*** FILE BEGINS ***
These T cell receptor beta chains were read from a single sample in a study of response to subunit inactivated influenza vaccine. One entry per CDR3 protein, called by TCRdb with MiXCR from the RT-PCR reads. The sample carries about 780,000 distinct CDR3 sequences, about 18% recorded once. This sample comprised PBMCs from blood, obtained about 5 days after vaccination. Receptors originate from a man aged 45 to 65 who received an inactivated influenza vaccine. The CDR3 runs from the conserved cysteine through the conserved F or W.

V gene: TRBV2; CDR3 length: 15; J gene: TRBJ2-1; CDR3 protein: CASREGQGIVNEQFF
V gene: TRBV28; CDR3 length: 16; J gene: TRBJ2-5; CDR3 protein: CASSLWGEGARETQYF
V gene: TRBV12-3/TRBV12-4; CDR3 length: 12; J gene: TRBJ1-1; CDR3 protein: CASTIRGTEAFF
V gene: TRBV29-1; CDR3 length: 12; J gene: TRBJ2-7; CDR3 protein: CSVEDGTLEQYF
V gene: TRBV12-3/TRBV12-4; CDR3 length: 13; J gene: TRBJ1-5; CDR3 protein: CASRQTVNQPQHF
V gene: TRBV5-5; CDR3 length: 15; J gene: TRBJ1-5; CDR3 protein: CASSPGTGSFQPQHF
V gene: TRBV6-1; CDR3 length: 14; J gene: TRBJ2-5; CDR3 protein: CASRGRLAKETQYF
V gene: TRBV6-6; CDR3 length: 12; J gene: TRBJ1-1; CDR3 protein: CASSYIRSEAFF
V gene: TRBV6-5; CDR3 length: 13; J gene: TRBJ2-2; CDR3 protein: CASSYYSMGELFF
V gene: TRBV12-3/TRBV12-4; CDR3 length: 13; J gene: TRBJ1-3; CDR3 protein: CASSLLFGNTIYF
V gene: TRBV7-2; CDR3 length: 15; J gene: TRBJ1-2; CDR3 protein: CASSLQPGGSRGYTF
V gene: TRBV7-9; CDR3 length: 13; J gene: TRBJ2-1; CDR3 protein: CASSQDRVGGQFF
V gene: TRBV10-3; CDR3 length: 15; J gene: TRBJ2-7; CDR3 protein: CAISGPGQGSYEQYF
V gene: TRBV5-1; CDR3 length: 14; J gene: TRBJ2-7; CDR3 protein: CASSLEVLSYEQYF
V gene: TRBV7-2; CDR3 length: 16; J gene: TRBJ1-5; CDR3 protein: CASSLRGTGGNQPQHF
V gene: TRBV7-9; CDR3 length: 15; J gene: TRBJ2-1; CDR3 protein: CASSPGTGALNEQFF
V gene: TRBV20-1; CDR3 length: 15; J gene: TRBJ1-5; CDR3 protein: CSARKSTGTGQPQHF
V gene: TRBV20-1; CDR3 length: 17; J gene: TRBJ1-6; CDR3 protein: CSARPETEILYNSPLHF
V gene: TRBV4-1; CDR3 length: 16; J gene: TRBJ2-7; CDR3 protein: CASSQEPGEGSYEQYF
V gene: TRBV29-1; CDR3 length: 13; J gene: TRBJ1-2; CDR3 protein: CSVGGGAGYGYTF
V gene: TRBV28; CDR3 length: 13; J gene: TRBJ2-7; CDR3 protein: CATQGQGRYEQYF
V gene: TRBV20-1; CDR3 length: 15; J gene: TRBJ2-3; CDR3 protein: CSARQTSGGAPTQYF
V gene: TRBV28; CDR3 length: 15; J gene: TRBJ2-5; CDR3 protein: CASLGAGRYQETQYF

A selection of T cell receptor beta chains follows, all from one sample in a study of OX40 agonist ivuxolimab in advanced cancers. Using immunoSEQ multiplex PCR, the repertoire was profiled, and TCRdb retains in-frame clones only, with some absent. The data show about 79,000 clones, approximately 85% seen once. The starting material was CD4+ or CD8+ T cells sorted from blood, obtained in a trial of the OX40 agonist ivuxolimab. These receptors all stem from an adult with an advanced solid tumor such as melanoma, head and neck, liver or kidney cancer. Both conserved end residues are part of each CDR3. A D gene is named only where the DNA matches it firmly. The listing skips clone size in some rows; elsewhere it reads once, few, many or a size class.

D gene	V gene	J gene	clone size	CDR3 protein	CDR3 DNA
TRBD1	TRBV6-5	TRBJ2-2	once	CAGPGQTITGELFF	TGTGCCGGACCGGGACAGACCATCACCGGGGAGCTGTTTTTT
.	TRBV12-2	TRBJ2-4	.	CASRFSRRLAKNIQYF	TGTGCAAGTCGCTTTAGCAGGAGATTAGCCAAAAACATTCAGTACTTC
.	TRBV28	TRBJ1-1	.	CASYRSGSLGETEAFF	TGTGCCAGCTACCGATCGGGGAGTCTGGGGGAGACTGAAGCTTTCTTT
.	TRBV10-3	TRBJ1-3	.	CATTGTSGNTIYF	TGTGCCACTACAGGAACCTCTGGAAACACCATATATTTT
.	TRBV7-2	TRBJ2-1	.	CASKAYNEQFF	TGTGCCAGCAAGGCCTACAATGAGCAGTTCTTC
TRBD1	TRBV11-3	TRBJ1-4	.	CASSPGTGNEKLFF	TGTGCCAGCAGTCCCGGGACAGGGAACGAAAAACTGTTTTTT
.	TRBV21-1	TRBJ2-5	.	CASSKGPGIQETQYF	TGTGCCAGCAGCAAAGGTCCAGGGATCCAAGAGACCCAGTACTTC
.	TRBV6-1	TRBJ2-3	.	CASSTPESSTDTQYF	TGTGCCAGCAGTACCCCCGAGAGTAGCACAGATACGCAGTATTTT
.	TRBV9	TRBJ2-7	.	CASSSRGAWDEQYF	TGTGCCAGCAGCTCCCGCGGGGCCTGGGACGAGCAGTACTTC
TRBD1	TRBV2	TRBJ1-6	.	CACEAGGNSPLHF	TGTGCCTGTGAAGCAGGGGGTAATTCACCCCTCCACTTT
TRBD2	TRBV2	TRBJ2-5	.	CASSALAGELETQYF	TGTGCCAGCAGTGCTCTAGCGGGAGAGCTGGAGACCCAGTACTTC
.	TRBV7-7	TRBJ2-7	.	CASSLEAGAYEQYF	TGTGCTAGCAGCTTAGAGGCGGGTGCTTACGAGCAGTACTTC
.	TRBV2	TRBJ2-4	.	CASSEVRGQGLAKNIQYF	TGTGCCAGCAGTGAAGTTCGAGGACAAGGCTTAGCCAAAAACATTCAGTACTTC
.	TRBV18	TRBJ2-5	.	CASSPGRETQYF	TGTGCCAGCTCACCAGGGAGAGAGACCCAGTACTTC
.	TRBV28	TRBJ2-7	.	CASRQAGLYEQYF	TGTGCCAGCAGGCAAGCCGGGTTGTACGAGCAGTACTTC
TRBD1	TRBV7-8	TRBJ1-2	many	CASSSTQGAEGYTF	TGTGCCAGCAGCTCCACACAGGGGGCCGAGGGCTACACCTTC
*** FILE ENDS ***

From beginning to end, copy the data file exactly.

These T cell receptor beta chains were read from a single sample in a study of response to subunit inactivated influenza vaccine. One entry per CDR3 protein, called by TCRdb with MiXCR from the RT-PCR reads. The sample carries about 780,000 distinct CDR3 sequences, about 18% recorded once. This sample comprised PBMCs from blood, obtained about 5 days after vaccination. Receptors originate from a man aged 45 to 65 who received an inactivated influenza vaccine. The CDR3 runs from the conserved cysteine through the conserved F or W.

V gene: TRBV2; CDR3 length: 15; J gene: TRBJ2-1; CDR3 protein: CASREGQGIVNEQFF
V gene: TRBV28; CDR3 length: 16; J gene: TRBJ2-5; CDR3 protein: CASSLWGEGARETQYF
V gene: TRBV12-3/TRBV12-4; CDR3 length: 12; J gene: TRBJ1-1; CDR3 protein: CASTIRGTEAFF
V gene: TRBV29-1; CDR3 length: 12; J gene: TRBJ2-7; CDR3 protein: CSVEDGTLEQYF
V gene: TRBV12-3/TRBV12-4; CDR3 length: 13; J gene: TRBJ1-5; CDR3 protein: CASRQTVNQPQHF
V gene: TRBV5-5; CDR3 length: 15; J gene: TRBJ1-5; CDR3 protein: CASSPGTGSFQPQHF
V gene: TRBV6-1; CDR3 length: 14; J gene: TRBJ2-5; CDR3 protein: CASRGRLAKETQYF
V gene: TRBV6-6; CDR3 length: 12; J gene: TRBJ1-1; CDR3 protein: CASSYIRSEAFF
V gene: TRBV6-5; CDR3 length: 13; J gene: TRBJ2-2; CDR3 protein: CASSYYSMGELFF
V gene: TRBV12-3/TRBV12-4; CDR3 length: 13; J gene: TRBJ1-3; CDR3 protein: CASSLLFGNTIYF
V gene: TRBV7-2; CDR3 length: 15; J gene: TRBJ1-2; CDR3 protein: CASSLQPGGSRGYTF
V gene: TRBV7-9; CDR3 length: 13; J gene: TRBJ2-1; CDR3 protein: CASSQDRVGGQFF
V gene: TRBV10-3; CDR3 length: 15; J gene: TRBJ2-7; CDR3 protein: CAISGPGQGSYEQYF
V gene: TRBV5-1; CDR3 length: 14; J gene: TRBJ2-7; CDR3 protein: CASSLEVLSYEQYF
V gene: TRBV7-2; CDR3 length: 16; J gene: TRBJ1-5; CDR3 protein: CASSLRGTGGNQPQHF
V gene: TRBV7-9; CDR3 length: 15; J gene: TRBJ2-1; CDR3 protein: CASSPGTGALNEQFF
V gene: TRBV20-1; CDR3 length: 15; J gene: TRBJ1-5; CDR3 protein: CSARKSTGTGQPQHF
V gene: TRBV20-1; CDR3 length: 17; J gene: TRBJ1-6; CDR3 protein: CSARPETEILYNSPLHF
V gene: TRBV4-1; CDR3 length: 16; J gene: TRBJ2-7; CDR3 protein: CASSQEPGEGSYEQYF
V gene: TRBV29-1; CDR3 length: 13; J gene: TRBJ1-2; CDR3 protein: CSVGGGAGYGYTF
V gene: TRBV28; CDR3 length: 13; J gene: TRBJ2-7; CDR3 protein: CATQGQGRYEQYF
V gene: TRBV20-1; CDR3 length: 15; J gene: TRBJ2-3; CDR3 protein: CSARQTSGGAPTQYF
V gene: TRBV28; CDR3 length: 15; J gene: TRBJ2-5; CDR3 protein: CASLGAGRYQETQYF

A selection of T cell receptor beta chains follows, all from one sample in a study of OX40 agonist ivuxolimab in advanced cancers. Using immunoSEQ multiplex PCR, the repertoire was profiled, and TCRdb retains in-frame clones only, with some absent. The data show about 79,000 clones, approximately 85% seen once. The starting material was CD4+ or CD8+ T cells sorted from blood, obtained in a trial of the OX40 agonist ivuxolimab. These receptors all stem from an adult with an advanced solid tumor such as melanoma, head and neck, liver or kidney cancer. Both conserved end residues are part of each CDR3. A D gene is named only where the DNA matches it firmly. The listing skips clone size in some rows; elsewhere it reads once, few, many or a size class.

D gene	V gene	J gene	clone size	CDR3 protein	CDR3 DNA
TRBD1	TRBV6-5	TRBJ2-2	once	CAGPGQTITGELFF	TGTGCCGGACCGGGACAGACCATCACCGGGGAGCTGTTTTTT
.	TRBV12-2	TRBJ2-4	.	CASRFSRRLAKNIQYF	TGTGCAAGTCGCTTTAGCAGGAGATTAGCCAAAAACATTCAGTACTTC
.	TRBV28	TRBJ1-1	.	CASYRSGSLGETEAFF	TGTGCCAGCTACCGATCGGGGAGTCTGGGGGAGACTGAAGCTTTCTTT
.	TRBV10-3	TRBJ1-3	.	CATTGTSGNTIYF	TGTGCCACTACAGGAACCTCTGGAAACACCATATATTTT
.	TRBV7-2	TRBJ2-1	.	CASKAYNEQFF	TGTGCCAGCAAGGCCTACAATGAGCAGTTCTTC
TRBD1	TRBV11-3	TRBJ1-4	.	CASSPGTGNEKLFF	TGTGCCAGCAGTCCCGGGACAGGGAACGAAAAACTGTTTTTT
.	TRBV21-1	TRBJ2-5	.	CASSKGPGIQETQYF	TGTGCCAGCAGCAAAGGTCCAGGGATCCAAGAGACCCAGTACTTC
.	TRBV6-1	TRBJ2-3	.	CASSTPESSTDTQYF	TGTGCCAGCAGTACCCCCGAGAGTAGCACAGATACGCAGTATTTT
.	TRBV9	TRBJ2-7	.	CASSSRGAWDEQYF	TGTGCCAGCAGCTCCCGCGGGGCCTGGGACGAGCAGTACTTC
TRBD1	TRBV2	TRBJ1-6	.	CACEAGGNSPLHF	TGTGCCTGTGAAGCAGGGGGTAATTCACCCCTCCACTTT
TRBD2	TRBV2	TRBJ2-5	.	CASSALAGELETQYF	TGTGCCAGCAGTGCTCTAGCGGGAGAGCTGGAGACCCAGTACTTC
.	TRBV7-7	TRBJ2-7	.	CASSLEAGAYEQYF	TGTGCTAGCAGCTTAGAGGCGGGTGCTTACGAGCAGTACTTC
.	TRBV2	TRBJ2-4	.	CASSEVRGQGLAKNIQYF	TGTGCCAGCAGTGAAGTTCGAGGACAAGGCTTAGCCAAAAACATTCAGTACTTC
.	TRBV18	TRBJ2-5	.	CASSPGRETQYF	TGTGCCAGCTCACCAGGGAGAGAGACCCAGTACTTC
.	TRBV28	TRBJ2-7	.	CASRQAGLYEQYF	TGTGCCAGCAGGCAAGCCGGGTTGTACGAGCAGTACTTC
TRBD1	TRBV7-8	TRBJ1-2	many	CASSSTQGAEGYTF	TGTGCCAGCAGCTCCACACAGGGGGCCGAGGGCTACACCTTC